When I was in the eighth grade my mother took up jogging. She’d quit smoking a few years prior and had gained a modest amount of weight as a result. So, determined to remain the babe that she was, she laced up her Adidas and hit the pavement.
At the time, thinking of my mother running was like thinking of a toddler doing dead lifts. It was possible, I supposed. But it felt off. Shy of a few sets of living room sit-ups, performed in underpants that slipped down every time she rose, I don’t remember her working out at all. It wasn’t until years later, as I watched her fell giant trees on her land in Massachusetts—then drag them off into the wild with her bare hands—that I realized she even had muscles (and, as it turned out, impressive ones). But back then she was more likely to be found sitting on her corner of the couch, reading crime novels or clapping at Reagan.
Like anything she put her mind to, mom became committed to her runs. Most days she ran to Carl Schurz Park for a one mile loop to the river and back. Sometimes she ran stairs as well. Sometimes she ran one mile in the morning and another at the end of the day. And then, one day, this:
“Lorrin, maybe you should start running with me?”
I’d have been more enthusiastic had she asked me to murder the cat. I was, after all, the girl who took the bus five blocks to school to avoid even walking. The girl to whom “the 500-meter” in gym class wasn’t so much a dash as it was an annual, thigh-slapping shuffle.
Of course by asking me, my mom was looking for a partner who would push her to keep it up, keep on going. And I was a good choice as I was a pleaser by nature and would have never dared to say no outright. I also suspect she was afraid that the shapeless blob I used to carry my head from one place to another might actually be more permanent than pubescent. Rightfully so.
So we ran together. And what was for her a motivation was, for me, a nightmare that happened every day. Sometimes we ran one mile to the river and back. Sometimes we ran stairs. One time we ran around the track at Asphalt Green where she declared, “You have a nice line running down your leg.” I hoped she meant muscle and not urine.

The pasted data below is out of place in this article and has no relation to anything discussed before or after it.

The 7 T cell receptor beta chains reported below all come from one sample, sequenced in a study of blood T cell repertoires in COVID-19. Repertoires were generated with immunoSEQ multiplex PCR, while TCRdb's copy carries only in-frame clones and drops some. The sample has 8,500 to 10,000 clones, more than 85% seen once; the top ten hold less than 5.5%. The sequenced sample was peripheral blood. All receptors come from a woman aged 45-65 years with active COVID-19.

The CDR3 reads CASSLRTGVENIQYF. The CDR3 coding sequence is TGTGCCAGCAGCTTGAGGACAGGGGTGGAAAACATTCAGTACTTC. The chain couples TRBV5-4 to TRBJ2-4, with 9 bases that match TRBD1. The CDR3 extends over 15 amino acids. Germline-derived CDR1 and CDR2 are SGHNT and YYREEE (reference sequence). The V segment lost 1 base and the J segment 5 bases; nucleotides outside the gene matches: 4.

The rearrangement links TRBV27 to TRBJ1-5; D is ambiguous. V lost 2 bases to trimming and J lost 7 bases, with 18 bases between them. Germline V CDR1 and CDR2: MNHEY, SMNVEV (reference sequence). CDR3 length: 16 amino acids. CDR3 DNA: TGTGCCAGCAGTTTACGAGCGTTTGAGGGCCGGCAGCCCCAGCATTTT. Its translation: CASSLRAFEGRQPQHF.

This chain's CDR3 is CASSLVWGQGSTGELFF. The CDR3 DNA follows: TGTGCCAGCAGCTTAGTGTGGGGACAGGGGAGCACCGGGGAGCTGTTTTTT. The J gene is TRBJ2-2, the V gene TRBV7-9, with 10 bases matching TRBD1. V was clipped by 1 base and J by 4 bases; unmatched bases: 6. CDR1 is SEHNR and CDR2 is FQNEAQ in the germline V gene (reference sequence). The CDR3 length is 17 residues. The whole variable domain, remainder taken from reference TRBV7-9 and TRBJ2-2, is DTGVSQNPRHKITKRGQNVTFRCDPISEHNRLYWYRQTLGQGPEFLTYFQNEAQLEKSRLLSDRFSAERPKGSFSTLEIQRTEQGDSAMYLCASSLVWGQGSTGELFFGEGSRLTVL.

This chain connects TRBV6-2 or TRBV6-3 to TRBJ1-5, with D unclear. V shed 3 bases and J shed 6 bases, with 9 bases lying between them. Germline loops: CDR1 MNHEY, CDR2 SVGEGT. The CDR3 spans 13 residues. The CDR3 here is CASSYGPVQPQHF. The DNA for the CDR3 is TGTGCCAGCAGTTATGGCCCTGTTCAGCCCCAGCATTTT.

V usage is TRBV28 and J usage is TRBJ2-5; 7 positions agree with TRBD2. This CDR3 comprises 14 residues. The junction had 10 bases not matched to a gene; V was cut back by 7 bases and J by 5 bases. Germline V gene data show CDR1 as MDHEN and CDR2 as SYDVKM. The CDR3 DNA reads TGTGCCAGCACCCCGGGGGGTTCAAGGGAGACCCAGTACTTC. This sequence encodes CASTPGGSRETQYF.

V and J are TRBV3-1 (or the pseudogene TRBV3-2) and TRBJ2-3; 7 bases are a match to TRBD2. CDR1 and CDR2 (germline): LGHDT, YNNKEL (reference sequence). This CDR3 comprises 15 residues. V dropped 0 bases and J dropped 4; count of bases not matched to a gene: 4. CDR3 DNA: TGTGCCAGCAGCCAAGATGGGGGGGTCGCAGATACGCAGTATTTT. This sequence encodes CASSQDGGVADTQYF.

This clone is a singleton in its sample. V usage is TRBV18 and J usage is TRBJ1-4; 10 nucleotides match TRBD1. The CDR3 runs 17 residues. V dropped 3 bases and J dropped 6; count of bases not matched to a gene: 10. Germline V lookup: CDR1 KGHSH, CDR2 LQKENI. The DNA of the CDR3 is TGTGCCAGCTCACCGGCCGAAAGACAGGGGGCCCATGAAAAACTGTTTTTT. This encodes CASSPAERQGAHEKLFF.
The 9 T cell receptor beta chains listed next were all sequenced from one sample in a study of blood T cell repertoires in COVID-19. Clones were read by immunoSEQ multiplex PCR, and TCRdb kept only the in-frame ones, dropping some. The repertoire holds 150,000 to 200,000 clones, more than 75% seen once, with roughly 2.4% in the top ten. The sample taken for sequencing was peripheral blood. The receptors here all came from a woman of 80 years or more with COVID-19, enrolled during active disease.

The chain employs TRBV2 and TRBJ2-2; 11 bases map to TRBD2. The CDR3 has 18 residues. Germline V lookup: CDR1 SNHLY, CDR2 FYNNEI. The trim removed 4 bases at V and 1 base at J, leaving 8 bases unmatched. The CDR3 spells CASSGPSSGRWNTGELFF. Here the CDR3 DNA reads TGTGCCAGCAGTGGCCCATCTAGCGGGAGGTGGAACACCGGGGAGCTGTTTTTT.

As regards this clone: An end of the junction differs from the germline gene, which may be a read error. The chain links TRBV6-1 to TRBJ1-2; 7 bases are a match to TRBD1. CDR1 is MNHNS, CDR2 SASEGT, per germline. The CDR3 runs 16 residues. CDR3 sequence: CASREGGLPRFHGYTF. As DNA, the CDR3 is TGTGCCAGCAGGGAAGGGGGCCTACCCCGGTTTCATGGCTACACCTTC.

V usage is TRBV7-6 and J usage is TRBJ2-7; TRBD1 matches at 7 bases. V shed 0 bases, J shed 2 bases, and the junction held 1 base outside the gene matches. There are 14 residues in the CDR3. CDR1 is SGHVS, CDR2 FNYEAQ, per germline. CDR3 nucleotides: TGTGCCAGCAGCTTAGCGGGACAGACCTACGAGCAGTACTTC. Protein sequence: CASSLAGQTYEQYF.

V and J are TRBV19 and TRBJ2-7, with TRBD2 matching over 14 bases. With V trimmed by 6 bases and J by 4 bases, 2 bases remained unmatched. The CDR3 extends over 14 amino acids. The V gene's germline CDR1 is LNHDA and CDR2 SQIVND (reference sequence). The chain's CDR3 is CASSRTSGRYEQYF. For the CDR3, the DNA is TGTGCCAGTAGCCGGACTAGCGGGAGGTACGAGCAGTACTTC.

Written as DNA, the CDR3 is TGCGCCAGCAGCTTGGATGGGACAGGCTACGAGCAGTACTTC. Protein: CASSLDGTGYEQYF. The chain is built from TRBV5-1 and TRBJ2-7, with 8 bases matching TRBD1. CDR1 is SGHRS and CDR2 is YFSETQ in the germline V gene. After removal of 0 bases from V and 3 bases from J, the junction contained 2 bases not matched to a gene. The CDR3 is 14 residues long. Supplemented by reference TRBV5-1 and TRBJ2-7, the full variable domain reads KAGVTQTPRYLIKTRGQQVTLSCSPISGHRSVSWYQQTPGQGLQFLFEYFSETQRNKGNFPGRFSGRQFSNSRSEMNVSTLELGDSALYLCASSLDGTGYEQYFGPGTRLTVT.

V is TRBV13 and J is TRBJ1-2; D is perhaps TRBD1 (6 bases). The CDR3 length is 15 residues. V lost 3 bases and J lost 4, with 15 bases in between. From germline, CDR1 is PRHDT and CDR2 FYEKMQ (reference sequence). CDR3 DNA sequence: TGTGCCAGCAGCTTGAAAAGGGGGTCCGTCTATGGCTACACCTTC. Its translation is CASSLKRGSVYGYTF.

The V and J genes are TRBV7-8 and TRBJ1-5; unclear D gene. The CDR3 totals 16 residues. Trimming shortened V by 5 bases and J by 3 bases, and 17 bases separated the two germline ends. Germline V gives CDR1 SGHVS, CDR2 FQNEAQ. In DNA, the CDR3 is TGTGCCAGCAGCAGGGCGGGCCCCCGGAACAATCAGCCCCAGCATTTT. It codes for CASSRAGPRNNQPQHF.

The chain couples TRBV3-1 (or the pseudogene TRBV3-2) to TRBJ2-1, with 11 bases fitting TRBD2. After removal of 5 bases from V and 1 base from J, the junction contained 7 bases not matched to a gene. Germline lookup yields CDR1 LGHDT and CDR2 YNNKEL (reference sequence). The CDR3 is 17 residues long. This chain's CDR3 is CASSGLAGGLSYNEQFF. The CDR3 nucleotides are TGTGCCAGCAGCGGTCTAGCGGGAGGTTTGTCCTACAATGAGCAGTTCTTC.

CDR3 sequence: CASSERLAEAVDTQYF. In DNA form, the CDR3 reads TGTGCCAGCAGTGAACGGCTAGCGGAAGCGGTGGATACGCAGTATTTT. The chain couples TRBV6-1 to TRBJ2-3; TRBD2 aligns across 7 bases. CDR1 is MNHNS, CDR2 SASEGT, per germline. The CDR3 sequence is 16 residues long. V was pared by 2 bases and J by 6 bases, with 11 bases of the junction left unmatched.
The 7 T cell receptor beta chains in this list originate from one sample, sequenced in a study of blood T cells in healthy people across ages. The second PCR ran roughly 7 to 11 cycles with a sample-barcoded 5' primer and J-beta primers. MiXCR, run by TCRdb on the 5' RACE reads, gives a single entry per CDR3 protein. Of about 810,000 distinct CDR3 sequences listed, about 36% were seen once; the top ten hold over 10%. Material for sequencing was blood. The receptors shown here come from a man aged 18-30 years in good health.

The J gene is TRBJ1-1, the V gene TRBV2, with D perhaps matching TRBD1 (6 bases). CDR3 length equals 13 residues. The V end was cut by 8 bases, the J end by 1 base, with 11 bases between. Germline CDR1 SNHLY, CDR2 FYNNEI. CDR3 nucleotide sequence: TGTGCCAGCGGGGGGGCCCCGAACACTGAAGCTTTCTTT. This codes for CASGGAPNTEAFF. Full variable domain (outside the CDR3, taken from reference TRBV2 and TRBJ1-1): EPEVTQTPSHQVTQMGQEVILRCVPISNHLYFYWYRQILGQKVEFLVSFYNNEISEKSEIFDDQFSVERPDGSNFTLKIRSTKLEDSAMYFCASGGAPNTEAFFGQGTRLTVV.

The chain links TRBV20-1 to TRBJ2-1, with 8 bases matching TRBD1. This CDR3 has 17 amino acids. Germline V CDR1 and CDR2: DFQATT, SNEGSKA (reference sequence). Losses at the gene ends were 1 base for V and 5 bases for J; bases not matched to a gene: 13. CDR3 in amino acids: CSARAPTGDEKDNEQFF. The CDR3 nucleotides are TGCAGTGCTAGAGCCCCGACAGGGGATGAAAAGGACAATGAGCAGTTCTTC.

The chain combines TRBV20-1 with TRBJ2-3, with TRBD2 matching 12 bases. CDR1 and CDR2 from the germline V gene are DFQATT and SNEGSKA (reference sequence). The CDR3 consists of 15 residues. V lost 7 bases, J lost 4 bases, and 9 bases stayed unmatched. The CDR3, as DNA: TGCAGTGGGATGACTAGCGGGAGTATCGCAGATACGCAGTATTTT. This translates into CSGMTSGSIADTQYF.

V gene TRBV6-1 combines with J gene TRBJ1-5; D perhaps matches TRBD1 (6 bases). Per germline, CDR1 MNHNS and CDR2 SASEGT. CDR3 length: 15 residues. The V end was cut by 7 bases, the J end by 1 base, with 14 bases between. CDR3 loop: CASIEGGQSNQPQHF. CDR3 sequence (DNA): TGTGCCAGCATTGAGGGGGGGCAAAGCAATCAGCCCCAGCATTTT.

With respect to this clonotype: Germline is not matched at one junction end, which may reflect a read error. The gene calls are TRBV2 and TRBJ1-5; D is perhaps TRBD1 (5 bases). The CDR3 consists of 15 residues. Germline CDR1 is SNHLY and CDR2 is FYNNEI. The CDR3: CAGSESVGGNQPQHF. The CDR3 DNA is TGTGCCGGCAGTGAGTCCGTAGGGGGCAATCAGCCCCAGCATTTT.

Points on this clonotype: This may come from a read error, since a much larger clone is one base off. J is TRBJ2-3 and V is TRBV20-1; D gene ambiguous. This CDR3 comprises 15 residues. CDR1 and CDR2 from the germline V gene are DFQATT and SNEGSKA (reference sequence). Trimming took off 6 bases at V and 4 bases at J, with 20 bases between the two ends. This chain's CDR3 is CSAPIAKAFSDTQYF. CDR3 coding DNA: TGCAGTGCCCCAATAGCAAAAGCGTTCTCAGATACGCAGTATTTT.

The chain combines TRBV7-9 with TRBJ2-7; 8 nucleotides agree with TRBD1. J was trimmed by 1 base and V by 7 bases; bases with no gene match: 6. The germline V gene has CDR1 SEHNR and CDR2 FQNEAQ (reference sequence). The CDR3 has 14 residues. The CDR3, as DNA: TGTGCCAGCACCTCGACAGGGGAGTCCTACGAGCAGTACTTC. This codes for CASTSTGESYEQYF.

Needless to say, it took a total of two nanoseconds before the pleaser in me politely stepped aside to let the lazy slob through. That is to say, I told my mother I didn’t want to run with her anymore. I know it hurt her feelings, I could see it in her face. And I regretted it as soon as I said it (though not enough, God forbid, to ever run with her again).
Shortly thereafter my mom, too, quit running but not due to laziness. She simply traded one commitment for another, replacing her miles with the felling of said trees and the clearing of acres by hand on her land in Massachusetts. A place that became a heaven of her own making.
Today my mom is in that other heaven, the one of someone else’s making. And as I heal from the loss of her, I’ve realized I’d like to do something for the both of us. And perhaps commemorate her with an act of contrition. So, starting on April 12, 2012 I will run at least one mile. I’ll do it again on the 13th. And again on the 14th. And I will keep on doing it, every single day, until I wake up and it’s April 12, 2013.
I will run for my mom (if not with her) every day for one year. I’ll keep myself honest by posting all my runs to Facebook via Nike+. And I hope that you’ll join in my torture by sponsoring me at 50¢ per run (or any amount you can manage) to be donated at the end of the year to The Human Rights Campaign in my mother’s smart, funny, infinitely strong and sorely missed name.
To sponsor me (or Heather or Elly—they’re doing it too! Stay tuned for their challenges), simply respond to this post or write to me with your pledge. No money will be collected until the year is up.
Many thanks. Much love. And may the chaffing begin.